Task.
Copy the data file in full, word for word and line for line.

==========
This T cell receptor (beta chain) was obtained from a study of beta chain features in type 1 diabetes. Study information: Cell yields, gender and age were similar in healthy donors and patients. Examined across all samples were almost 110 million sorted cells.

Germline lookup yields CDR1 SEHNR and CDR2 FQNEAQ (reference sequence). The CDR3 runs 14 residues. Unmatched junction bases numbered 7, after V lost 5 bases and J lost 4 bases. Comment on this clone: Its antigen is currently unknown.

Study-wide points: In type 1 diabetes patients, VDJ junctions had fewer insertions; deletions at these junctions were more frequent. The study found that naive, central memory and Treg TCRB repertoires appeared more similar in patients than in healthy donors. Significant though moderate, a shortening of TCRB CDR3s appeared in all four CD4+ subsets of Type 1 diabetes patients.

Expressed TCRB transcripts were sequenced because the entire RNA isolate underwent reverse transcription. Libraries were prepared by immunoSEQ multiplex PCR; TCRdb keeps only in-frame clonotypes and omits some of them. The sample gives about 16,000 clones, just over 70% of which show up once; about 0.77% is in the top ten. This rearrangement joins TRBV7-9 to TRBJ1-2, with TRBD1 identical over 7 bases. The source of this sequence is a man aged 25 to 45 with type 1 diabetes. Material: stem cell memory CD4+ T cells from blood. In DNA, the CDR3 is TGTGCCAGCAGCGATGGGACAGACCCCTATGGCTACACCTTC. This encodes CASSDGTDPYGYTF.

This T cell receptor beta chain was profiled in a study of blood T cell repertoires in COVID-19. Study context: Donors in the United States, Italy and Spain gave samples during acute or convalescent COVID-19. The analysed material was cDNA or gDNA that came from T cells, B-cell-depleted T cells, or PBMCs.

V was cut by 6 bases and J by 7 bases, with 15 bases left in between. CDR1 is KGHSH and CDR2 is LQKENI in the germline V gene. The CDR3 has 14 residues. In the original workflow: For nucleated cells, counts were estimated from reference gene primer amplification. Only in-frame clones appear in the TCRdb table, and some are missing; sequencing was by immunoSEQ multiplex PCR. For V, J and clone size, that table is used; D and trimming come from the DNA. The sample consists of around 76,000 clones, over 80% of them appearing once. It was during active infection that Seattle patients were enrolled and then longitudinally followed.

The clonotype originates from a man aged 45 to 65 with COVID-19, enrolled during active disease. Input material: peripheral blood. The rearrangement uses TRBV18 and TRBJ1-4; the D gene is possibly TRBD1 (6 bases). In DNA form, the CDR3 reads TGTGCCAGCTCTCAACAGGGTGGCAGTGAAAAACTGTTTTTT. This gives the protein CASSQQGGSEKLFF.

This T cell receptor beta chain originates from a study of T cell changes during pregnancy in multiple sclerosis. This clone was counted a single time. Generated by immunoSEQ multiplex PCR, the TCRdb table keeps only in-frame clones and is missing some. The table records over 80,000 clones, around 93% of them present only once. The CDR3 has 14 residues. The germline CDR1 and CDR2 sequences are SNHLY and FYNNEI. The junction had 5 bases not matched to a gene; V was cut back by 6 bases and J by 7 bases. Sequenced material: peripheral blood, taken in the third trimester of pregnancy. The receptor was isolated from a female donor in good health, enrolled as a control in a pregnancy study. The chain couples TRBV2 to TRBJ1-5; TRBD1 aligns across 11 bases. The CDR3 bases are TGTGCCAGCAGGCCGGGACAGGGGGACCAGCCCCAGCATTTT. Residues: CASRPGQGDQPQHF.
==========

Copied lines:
This T cell receptor (beta chain) was obtained from a study of beta chain features in type 1 diabetes. Study information: Cell yields, gender and age were similar in healthy donors and patients. Examined across all samples were almost 110 million sorted cells.

Germline lookup yields CDR1 SEHNR and CDR2 FQNEAQ (reference sequence). The CDR3 runs 14 residues. Unmatched junction bases numbered 7, after V lost 5 bases and J lost 4 bases. Comment on this clone: Its antigen is currently unknown.

Study-wide points: In type 1 diabetes patients, VDJ junctions had fewer insertions; deletions at these junctions were more frequent. The study found that naive, central memory and Treg TCRB repertoires appeared more similar in patients than in healthy donors. Significant though moderate, a shortening of TCRB CDR3s appeared in all four CD4+ subsets of Type 1 diabetes patients.

Expressed TCRB transcripts were sequenced because the entire RNA isolate underwent reverse transcription. Libraries were prepared by immunoSEQ multiplex PCR; TCRdb keeps only in-frame clonotypes and omits some of them. The sample gives about 16,000 clones, just over 70% of which show up once; about 0.77% is in the top ten. This rearrangement joins TRBV7-9 to TRBJ1-2, with TRBD1 identical over 7 bases. The source of this sequence is a man aged 25 to 45 with type 1 diabetes. Material: stem cell memory CD4+ T cells from blood. In DNA, the CDR3 is TGTGCCAGCAGCGATGGGACAGACCCCTATGGCTACACCTTC. This encodes CASSDGTDPYGYTF.

This T cell receptor beta chain was profiled in a study of blood T cell repertoires in COVID-19. Study context: Donors in the United States, Italy and Spain gave samples during acute or convalescent COVID-19. The analysed material was cDNA or gDNA that came from T cells, B-cell-depleted T cells, or PBMCs.

V was cut by 6 bases and J by 7 bases, with 15 bases left in between. CDR1 is KGHSH and CDR2 is LQKENI in the germline V gene. The CDR3 has 14 residues. In the original workflow: For nucleated cells, counts were estimated from reference gene primer amplification. Only in-frame clones appear in the TCRdb table, and some are missing; sequencing was by immunoSEQ multiplex PCR. For V, J and clone size, that table is used; D and trimming come from the DNA. The sample consists of around 76,000 clones, over 80% of them appearing once. It was during active infection that Seattle patients were enrolled and then longitudinally followed.

The clonotype originates from a man aged 45 to 65 with COVID-19, enrolled during active disease. Input material: peripheral blood. The rearrangement uses TRBV18 and TRBJ1-4; the D gene is possibly TRBD1 (6 bases). In DNA form, the CDR3 reads TGTGCCAGCTCTCAACAGGGTGGCAGTGAAAAACTGTTTTTT. This gives the protein CASSQQGGSEKLFF.

This T cell receptor beta chain originates from a study of T cell changes during pregnancy in multiple sclerosis. This clone was counted a single time. Generated by immunoSEQ multiplex PCR, the TCRdb table keeps only in-frame clones and is missing some. The table records over 80,000 clones, around 93% of them present only once. The CDR3 has 14 residues. The germline CDR1 and CDR2 sequences are SNHLY and FYNNEI. The junction had 5 bases not matched to a gene; V was cut back by 6 bases and J by 7 bases. Sequenced material: peripheral blood, taken in the third trimester of pregnancy. The receptor was isolated from a female donor in good health, enrolled as a control in a pregnancy study. The chain couples TRBV2 to TRBJ1-5; TRBD1 aligns across 11 bases. The CDR3 bases are TGTGCCAGCAGGCCGGGACAGGGGGACCAGCCCCAGCATTTT. Residues: CASRPGQGDQPQHF.